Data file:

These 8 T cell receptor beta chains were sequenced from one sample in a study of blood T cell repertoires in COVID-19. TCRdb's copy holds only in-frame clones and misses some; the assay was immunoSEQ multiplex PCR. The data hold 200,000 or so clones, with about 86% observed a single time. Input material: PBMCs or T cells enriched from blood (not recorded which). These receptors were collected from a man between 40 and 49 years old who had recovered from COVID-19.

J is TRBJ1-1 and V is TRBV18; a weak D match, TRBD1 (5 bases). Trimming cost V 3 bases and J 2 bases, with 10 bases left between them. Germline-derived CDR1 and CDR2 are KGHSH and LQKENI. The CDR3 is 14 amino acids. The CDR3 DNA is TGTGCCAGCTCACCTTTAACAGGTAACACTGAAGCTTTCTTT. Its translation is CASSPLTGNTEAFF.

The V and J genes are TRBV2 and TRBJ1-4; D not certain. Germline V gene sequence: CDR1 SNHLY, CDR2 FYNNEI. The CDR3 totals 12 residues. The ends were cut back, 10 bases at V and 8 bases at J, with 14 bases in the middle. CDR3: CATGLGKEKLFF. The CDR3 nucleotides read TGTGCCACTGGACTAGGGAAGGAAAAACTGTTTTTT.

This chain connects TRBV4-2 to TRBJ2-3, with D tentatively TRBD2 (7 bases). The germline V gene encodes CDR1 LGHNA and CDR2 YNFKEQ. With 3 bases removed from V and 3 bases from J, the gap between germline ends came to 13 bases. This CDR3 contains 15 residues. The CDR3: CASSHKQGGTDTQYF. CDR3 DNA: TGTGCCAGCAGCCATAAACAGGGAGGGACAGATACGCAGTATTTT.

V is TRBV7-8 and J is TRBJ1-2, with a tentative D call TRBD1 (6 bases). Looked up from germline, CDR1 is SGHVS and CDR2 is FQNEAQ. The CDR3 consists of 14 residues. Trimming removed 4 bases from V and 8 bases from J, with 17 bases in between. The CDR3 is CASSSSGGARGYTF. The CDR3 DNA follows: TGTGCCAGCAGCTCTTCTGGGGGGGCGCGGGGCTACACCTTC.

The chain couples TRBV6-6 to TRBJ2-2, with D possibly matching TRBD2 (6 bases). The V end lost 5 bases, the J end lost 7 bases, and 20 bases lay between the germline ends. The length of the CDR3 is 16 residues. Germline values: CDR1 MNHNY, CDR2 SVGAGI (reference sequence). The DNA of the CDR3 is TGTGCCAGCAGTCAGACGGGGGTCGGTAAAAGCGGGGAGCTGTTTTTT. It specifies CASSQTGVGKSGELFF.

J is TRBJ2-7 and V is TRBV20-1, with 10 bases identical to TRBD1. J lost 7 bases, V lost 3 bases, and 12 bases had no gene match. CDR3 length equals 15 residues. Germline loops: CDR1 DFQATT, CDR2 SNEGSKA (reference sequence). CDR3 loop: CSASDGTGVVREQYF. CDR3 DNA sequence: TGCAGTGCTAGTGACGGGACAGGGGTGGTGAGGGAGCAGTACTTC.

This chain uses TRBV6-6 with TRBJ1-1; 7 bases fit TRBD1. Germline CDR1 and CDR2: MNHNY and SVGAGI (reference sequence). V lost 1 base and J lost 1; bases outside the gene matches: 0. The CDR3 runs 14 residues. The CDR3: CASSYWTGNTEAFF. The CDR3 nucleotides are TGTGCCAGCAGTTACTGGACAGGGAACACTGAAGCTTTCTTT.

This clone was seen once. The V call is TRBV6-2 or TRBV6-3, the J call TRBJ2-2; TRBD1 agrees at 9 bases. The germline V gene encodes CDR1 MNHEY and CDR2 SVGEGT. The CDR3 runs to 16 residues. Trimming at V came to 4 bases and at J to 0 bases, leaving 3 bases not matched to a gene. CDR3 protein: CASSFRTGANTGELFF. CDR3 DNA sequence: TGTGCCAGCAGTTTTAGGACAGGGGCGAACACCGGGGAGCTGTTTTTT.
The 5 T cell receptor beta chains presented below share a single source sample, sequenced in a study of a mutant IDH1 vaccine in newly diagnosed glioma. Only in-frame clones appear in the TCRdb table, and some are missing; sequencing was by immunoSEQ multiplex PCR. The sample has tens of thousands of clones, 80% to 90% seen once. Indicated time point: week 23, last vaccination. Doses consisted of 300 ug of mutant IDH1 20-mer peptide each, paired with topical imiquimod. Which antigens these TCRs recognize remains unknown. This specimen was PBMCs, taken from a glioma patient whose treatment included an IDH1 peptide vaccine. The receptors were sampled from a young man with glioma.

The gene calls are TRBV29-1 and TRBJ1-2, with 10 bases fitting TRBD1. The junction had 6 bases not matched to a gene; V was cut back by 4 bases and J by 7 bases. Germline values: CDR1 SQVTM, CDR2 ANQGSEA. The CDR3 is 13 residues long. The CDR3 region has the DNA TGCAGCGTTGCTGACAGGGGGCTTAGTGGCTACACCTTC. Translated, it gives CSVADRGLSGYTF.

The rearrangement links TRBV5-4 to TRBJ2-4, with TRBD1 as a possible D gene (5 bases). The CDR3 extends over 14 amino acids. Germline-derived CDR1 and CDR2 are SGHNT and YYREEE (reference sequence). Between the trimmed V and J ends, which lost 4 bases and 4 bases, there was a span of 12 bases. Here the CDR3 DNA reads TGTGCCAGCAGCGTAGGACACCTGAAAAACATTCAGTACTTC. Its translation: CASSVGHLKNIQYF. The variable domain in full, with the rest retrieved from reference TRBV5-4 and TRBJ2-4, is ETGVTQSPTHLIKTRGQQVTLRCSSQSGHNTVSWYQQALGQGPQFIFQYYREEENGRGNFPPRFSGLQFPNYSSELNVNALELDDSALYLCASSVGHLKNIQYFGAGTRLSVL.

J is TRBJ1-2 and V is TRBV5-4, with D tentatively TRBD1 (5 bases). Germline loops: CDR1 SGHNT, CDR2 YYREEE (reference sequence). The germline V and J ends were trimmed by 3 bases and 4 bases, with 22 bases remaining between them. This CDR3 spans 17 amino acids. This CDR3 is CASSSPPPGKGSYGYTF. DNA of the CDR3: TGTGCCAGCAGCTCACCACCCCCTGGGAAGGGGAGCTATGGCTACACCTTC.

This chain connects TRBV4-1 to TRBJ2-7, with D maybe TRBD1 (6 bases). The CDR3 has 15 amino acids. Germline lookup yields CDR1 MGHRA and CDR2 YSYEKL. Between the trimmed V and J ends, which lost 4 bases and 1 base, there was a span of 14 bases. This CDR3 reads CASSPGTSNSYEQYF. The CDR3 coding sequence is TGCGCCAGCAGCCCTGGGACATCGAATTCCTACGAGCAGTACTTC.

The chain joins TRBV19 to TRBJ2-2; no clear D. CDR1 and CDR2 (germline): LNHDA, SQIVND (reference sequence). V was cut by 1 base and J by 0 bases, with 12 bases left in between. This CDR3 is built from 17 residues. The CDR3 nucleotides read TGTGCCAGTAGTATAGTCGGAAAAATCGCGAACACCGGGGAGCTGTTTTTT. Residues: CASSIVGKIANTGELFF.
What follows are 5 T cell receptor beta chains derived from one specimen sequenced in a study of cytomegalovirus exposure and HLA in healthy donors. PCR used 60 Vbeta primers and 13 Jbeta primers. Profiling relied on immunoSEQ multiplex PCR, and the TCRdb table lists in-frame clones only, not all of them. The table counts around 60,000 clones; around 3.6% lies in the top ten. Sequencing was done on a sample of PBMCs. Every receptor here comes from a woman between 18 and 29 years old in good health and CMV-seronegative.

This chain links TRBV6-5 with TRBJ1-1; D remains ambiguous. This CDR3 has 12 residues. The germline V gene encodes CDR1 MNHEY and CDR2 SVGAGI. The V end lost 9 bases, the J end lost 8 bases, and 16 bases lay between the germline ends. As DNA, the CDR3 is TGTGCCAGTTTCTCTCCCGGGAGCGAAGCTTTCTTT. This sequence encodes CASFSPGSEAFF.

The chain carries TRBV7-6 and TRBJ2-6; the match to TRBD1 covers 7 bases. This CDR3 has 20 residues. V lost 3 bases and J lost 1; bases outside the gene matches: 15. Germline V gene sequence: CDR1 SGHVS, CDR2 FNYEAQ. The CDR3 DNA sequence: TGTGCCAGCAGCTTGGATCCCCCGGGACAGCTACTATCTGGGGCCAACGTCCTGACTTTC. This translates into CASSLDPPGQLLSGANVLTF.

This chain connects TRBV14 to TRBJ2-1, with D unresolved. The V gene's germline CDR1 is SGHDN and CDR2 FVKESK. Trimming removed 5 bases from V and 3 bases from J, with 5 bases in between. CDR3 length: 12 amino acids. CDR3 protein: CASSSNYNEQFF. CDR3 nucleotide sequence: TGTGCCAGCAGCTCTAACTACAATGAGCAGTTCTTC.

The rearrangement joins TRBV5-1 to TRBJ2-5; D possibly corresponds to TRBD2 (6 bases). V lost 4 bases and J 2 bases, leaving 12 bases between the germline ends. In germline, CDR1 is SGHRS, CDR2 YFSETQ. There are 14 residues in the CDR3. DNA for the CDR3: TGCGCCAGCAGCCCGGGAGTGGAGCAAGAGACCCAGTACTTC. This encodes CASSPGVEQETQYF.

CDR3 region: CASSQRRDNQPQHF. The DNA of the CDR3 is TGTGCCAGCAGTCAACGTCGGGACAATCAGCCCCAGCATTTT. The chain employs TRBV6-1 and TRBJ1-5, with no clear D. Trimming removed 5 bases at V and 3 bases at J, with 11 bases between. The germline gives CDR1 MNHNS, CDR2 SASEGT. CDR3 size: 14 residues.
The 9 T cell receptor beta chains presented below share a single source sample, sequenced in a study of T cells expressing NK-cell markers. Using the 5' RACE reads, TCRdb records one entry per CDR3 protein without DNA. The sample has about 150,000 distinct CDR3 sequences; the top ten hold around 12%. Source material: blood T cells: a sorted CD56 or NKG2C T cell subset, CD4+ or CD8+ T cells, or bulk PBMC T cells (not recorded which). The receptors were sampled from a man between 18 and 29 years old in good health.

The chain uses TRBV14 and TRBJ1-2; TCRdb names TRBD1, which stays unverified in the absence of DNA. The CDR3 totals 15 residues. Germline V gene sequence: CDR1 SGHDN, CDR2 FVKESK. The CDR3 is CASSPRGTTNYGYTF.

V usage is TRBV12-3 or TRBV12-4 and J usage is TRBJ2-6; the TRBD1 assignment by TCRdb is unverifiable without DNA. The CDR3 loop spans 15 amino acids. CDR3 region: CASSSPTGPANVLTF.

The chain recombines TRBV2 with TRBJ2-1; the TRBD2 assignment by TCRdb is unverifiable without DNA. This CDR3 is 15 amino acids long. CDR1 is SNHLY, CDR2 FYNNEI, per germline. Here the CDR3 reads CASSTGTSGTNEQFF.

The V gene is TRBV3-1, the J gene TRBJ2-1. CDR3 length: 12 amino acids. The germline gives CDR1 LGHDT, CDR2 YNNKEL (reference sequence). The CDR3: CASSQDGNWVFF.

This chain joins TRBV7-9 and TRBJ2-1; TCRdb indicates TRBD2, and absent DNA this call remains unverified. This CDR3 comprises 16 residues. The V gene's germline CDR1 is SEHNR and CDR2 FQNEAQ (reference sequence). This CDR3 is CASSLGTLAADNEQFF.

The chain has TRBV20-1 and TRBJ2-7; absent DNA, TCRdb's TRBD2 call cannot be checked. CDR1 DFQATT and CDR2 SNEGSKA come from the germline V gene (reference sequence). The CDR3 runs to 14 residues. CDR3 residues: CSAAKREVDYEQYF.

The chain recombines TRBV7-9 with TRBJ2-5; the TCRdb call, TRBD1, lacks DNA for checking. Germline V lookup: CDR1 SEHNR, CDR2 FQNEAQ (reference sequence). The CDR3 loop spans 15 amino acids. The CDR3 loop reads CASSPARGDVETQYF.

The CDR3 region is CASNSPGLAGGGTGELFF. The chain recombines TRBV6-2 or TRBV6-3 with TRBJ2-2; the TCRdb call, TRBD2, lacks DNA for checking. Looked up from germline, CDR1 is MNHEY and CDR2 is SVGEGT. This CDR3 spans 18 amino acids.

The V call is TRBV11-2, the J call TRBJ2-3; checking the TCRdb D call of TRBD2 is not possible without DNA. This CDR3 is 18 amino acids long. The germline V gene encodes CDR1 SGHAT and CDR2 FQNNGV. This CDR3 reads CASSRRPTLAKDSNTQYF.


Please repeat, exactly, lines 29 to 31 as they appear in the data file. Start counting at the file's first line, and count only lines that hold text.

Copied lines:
The chain recombines TRBV7-9 with TRBJ2-5; the TCRdb call, TRBD1, lacks DNA for checking. Germline V lookup: CDR1 SEHNR, CDR2 FQNEAQ (reference sequence). The CDR3 loop spans 15 amino acids. The CDR3 loop reads CASSPARGDVETQYF.

The CDR3 region is CASNSPGLAGGGTGELFF. The chain recombines TRBV6-2 or TRBV6-3 with TRBJ2-2; the TCRdb call, TRBD2, lacks DNA for checking. Looked up from germline, CDR1 is MNHEY and CDR2 is SVGEGT. This CDR3 spans 18 amino acids.

The V call is TRBV11-2, the J call TRBJ2-3; checking the TCRdb D call of TRBD2 is not possible without DNA. This CDR3 is 18 amino acids long. The germline V gene encodes CDR1 SGHAT and CDR2 FQNNGV. This CDR3 reads CASSRRPTLAKDSNTQYF.